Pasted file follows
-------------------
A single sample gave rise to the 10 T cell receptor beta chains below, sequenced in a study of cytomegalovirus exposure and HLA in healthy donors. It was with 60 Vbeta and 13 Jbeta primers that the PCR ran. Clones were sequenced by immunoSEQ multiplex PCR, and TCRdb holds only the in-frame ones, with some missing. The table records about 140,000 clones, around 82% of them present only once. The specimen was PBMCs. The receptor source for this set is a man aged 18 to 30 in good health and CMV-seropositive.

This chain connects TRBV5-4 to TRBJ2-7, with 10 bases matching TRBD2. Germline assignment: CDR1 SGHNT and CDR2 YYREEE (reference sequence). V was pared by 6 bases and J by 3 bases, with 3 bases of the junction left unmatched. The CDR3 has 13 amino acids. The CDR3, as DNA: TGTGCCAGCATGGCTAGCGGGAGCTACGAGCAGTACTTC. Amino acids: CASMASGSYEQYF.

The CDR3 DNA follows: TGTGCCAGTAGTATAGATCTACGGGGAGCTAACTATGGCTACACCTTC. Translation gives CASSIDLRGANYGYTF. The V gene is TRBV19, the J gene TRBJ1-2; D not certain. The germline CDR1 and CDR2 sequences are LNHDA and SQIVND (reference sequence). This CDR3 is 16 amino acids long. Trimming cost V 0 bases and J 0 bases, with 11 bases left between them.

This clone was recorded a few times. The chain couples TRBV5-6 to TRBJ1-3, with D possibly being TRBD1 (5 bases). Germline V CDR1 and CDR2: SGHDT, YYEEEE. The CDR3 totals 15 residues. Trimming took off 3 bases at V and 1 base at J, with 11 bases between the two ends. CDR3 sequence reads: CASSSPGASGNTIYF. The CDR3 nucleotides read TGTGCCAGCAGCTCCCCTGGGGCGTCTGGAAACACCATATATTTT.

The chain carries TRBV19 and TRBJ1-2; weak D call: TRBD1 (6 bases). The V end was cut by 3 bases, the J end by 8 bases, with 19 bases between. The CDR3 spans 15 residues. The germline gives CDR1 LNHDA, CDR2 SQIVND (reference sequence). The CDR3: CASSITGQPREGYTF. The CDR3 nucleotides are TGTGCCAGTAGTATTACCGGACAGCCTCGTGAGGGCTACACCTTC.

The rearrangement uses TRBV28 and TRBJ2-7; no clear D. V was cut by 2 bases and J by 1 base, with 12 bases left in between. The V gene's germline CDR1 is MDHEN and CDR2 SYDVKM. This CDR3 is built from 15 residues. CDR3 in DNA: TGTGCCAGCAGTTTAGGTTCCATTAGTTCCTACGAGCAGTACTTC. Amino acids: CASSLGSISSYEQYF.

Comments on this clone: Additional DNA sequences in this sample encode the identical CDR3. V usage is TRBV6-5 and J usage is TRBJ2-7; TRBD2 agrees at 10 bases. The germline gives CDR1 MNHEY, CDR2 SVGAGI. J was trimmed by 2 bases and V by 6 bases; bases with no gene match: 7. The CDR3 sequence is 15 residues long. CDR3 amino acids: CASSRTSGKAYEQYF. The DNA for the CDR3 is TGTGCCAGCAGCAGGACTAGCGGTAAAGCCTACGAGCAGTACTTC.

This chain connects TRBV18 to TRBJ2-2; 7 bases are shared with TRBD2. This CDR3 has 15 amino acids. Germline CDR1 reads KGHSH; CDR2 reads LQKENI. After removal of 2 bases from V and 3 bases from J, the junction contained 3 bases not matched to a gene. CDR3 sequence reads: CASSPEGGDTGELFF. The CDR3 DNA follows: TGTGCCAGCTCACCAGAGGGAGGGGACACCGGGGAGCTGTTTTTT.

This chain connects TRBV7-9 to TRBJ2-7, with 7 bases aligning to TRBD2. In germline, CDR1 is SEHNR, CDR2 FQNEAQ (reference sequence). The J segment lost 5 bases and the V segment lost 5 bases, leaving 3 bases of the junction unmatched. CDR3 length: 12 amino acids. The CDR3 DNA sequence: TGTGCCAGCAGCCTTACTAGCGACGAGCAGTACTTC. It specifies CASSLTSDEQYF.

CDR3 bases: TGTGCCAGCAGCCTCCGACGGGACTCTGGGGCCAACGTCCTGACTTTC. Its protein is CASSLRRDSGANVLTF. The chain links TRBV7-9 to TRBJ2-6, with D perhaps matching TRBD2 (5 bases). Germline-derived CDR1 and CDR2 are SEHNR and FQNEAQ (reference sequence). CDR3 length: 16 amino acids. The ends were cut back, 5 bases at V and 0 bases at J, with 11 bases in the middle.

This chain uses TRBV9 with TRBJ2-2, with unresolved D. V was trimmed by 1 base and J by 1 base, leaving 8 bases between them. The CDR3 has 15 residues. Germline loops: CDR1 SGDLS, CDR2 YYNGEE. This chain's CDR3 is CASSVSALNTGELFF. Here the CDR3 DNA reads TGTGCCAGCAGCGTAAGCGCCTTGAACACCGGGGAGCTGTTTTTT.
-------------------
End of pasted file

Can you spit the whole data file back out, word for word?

A single sample gave rise to the 10 T cell receptor beta chains below, sequenced in a study of cytomegalovirus exposure and HLA in healthy donors. It was with 60 Vbeta and 13 Jbeta primers that the PCR ran. Clones were sequenced by immunoSEQ multiplex PCR, and TCRdb holds only the in-frame ones, with some missing. The table records about 140,000 clones, around 82% of them present only once. The specimen was PBMCs. The receptor source for this set is a man aged 18 to 30 in good health and CMV-seropositive.

This chain connects TRBV5-4 to TRBJ2-7, with 10 bases matching TRBD2. Germline assignment: CDR1 SGHNT and CDR2 YYREEE (reference sequence). V was pared by 6 bases and J by 3 bases, with 3 bases of the junction left unmatched. The CDR3 has 13 amino acids. The CDR3, as DNA: TGTGCCAGCATGGCTAGCGGGAGCTACGAGCAGTACTTC. Amino acids: CASMASGSYEQYF.

The CDR3 DNA follows: TGTGCCAGTAGTATAGATCTACGGGGAGCTAACTATGGCTACACCTTC. Translation gives CASSIDLRGANYGYTF. The V gene is TRBV19, the J gene TRBJ1-2; D not certain. The germline CDR1 and CDR2 sequences are LNHDA and SQIVND (reference sequence). This CDR3 is 16 amino acids long. Trimming cost V 0 bases and J 0 bases, with 11 bases left between them.

This clone was recorded a few times. The chain couples TRBV5-6 to TRBJ1-3, with D possibly being TRBD1 (5 bases). Germline V CDR1 and CDR2: SGHDT, YYEEEE. The CDR3 totals 15 residues. Trimming took off 3 bases at V and 1 base at J, with 11 bases between the two ends. CDR3 sequence reads: CASSSPGASGNTIYF. The CDR3 nucleotides read TGTGCCAGCAGCTCCCCTGGGGCGTCTGGAAACACCATATATTTT.

The chain carries TRBV19 and TRBJ1-2; weak D call: TRBD1 (6 bases). The V end was cut by 3 bases, the J end by 8 bases, with 19 bases between. The CDR3 spans 15 residues. The germline gives CDR1 LNHDA, CDR2 SQIVND (reference sequence). The CDR3: CASSITGQPREGYTF. The CDR3 nucleotides are TGTGCCAGTAGTATTACCGGACAGCCTCGTGAGGGCTACACCTTC.

The rearrangement uses TRBV28 and TRBJ2-7; no clear D. V was cut by 2 bases and J by 1 base, with 12 bases left in between. The V gene's germline CDR1 is MDHEN and CDR2 SYDVKM. This CDR3 is built from 15 residues. CDR3 in DNA: TGTGCCAGCAGTTTAGGTTCCATTAGTTCCTACGAGCAGTACTTC. Amino acids: CASSLGSISSYEQYF.

Comments on this clone: Additional DNA sequences in this sample encode the identical CDR3. V usage is TRBV6-5 and J usage is TRBJ2-7; TRBD2 agrees at 10 bases. The germline gives CDR1 MNHEY, CDR2 SVGAGI. J was trimmed by 2 bases and V by 6 bases; bases with no gene match: 7. The CDR3 sequence is 15 residues long. CDR3 amino acids: CASSRTSGKAYEQYF. The DNA for the CDR3 is TGTGCCAGCAGCAGGACTAGCGGTAAAGCCTACGAGCAGTACTTC.

This chain connects TRBV18 to TRBJ2-2; 7 bases are shared with TRBD2. This CDR3 has 15 amino acids. Germline CDR1 reads KGHSH; CDR2 reads LQKENI. After removal of 2 bases from V and 3 bases from J, the junction contained 3 bases not matched to a gene. CDR3 sequence reads: CASSPEGGDTGELFF. The CDR3 DNA follows: TGTGCCAGCTCACCAGAGGGAGGGGACACCGGGGAGCTGTTTTTT.

This chain connects TRBV7-9 to TRBJ2-7, with 7 bases aligning to TRBD2. In germline, CDR1 is SEHNR, CDR2 FQNEAQ (reference sequence). The J segment lost 5 bases and the V segment lost 5 bases, leaving 3 bases of the junction unmatched. CDR3 length: 12 amino acids. The CDR3 DNA sequence: TGTGCCAGCAGCCTTACTAGCGACGAGCAGTACTTC. It specifies CASSLTSDEQYF.

CDR3 bases: TGTGCCAGCAGCCTCCGACGGGACTCTGGGGCCAACGTCCTGACTTTC. Its protein is CASSLRRDSGANVLTF. The chain links TRBV7-9 to TRBJ2-6, with D perhaps matching TRBD2 (5 bases). Germline-derived CDR1 and CDR2 are SEHNR and FQNEAQ (reference sequence). CDR3 length: 16 amino acids. The ends were cut back, 5 bases at V and 0 bases at J, with 11 bases in the middle.

This chain uses TRBV9 with TRBJ2-2, with unresolved D. V was trimmed by 1 base and J by 1 base, leaving 8 bases between them. The CDR3 has 15 residues. Germline loops: CDR1 SGDLS, CDR2 YYNGEE. This chain's CDR3 is CASSVSALNTGELFF. Here the CDR3 DNA reads TGTGCCAGCAGCGTAAGCGCCTTGAACACCGGGGAGCTGTTTTTT.